, Volume 111, Issue 3-4, pp 569-576
Date: 10 Jun 2012

Vegetation patterns in South America associated with rising CO2: uncertainties related to sea surface temperatures

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Abstract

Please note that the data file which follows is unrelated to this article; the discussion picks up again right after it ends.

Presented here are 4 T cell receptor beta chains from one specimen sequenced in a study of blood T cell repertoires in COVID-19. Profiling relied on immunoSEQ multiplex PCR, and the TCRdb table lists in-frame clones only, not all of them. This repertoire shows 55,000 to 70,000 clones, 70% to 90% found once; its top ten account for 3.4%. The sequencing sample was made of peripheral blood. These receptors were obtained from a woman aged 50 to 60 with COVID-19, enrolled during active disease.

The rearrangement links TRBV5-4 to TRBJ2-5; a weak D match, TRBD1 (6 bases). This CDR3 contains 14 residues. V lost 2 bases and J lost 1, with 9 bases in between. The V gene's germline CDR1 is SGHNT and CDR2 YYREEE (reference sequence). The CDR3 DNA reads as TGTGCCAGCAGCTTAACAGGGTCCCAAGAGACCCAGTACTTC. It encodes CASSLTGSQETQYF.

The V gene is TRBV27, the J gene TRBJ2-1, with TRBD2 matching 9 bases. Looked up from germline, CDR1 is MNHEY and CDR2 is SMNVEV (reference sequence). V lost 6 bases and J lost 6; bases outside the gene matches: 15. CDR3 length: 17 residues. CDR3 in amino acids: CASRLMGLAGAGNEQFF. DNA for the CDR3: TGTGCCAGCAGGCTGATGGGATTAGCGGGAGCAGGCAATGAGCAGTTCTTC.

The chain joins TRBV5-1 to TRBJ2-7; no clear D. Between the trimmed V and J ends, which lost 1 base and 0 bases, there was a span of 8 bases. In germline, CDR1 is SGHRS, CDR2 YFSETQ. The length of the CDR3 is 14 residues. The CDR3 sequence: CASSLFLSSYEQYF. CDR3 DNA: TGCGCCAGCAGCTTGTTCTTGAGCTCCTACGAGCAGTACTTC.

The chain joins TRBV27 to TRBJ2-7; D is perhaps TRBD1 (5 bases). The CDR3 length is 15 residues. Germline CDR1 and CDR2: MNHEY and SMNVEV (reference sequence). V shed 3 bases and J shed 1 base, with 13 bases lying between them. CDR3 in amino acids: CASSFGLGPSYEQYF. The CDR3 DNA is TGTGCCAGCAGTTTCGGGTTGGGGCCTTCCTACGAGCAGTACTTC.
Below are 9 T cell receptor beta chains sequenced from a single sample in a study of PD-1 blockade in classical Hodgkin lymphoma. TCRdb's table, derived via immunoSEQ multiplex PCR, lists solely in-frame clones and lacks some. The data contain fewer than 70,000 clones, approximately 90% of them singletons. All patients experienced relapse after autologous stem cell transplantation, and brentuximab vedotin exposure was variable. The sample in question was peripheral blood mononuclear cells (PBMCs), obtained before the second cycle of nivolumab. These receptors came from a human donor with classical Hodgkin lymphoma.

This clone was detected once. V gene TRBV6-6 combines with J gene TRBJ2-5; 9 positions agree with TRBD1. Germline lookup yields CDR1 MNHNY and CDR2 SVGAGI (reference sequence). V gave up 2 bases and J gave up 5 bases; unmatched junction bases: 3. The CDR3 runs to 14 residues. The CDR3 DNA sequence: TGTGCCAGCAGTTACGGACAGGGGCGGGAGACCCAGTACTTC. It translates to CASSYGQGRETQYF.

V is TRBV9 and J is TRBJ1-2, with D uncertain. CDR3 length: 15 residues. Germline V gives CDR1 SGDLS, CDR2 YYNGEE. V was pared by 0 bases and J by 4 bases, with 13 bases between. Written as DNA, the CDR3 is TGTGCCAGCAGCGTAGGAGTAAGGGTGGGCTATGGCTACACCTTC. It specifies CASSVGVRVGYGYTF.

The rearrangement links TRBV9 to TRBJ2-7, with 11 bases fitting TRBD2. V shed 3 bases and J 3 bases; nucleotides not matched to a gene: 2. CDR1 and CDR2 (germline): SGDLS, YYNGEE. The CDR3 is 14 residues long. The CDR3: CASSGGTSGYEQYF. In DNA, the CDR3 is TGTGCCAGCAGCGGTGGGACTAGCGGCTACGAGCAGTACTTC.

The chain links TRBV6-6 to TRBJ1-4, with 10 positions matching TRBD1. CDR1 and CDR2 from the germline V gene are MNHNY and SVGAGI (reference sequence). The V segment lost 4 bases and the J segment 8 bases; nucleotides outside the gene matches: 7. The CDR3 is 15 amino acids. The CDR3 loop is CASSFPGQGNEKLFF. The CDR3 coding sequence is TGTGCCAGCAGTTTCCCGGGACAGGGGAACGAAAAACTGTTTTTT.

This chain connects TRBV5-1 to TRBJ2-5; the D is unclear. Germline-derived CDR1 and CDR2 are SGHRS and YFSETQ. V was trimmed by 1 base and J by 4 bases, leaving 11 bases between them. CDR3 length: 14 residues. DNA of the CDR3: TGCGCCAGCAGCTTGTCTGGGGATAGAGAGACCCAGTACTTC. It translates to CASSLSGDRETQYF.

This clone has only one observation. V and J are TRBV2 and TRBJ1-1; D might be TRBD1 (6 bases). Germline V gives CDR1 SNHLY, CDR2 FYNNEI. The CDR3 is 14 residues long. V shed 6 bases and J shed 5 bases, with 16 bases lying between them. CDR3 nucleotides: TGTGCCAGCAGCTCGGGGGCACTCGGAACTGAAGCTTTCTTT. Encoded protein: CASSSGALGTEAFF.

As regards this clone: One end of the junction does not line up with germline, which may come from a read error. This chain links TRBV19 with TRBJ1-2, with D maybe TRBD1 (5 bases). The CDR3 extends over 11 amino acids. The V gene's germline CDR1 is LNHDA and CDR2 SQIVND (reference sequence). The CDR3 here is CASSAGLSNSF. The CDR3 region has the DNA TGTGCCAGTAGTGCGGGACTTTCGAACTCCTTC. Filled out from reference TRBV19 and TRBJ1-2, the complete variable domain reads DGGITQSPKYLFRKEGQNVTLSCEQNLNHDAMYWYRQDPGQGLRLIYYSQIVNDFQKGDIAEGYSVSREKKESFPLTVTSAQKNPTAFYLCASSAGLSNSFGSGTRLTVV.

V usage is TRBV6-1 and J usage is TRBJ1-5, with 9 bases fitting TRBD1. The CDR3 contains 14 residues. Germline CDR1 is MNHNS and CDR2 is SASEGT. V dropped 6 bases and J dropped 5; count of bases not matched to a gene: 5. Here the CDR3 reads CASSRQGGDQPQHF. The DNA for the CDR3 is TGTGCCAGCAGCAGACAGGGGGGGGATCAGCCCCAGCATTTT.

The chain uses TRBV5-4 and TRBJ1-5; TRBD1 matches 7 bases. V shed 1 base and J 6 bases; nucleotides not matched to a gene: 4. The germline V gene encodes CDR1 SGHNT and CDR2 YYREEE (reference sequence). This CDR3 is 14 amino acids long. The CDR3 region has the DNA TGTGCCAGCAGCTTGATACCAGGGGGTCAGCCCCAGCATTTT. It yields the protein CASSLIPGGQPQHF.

Spatially precise forecasts of the impacts of climate change on the distribution of major vegetation types are essential for the implementation of effective conservation and land use policy. However, existing studies frequently omit major sources of climate variability that can significantly increase the uncertainty of projections. In this study we demonstrate how different predictions for sea surface temperature (SST) for the first half of the twenty-first century increase the uncertainty associated with forecasts of the future distribution of major ecosystems in South America. This is demonstrated through a numerical experiment using a coupled climate–vegetation model (CCM3-IBIS) for IPCC emission scenario A2 that incorporates the SST data from ten different models. The study reveals an increasing uncertainty in the ability to forecast future vegetation patterns, such that by 2050 the simulation is unable to robustly forecast the vegetation cover in an area equivalent to 28 % in South America (5 × 106 km2). The future of the central and northeastern regions of Brazil is especially uncertain, with outcomes, ranging from savanna, and open shrubland to grassland. Recognizing and managing such uncertainty should be a priority for decision makers.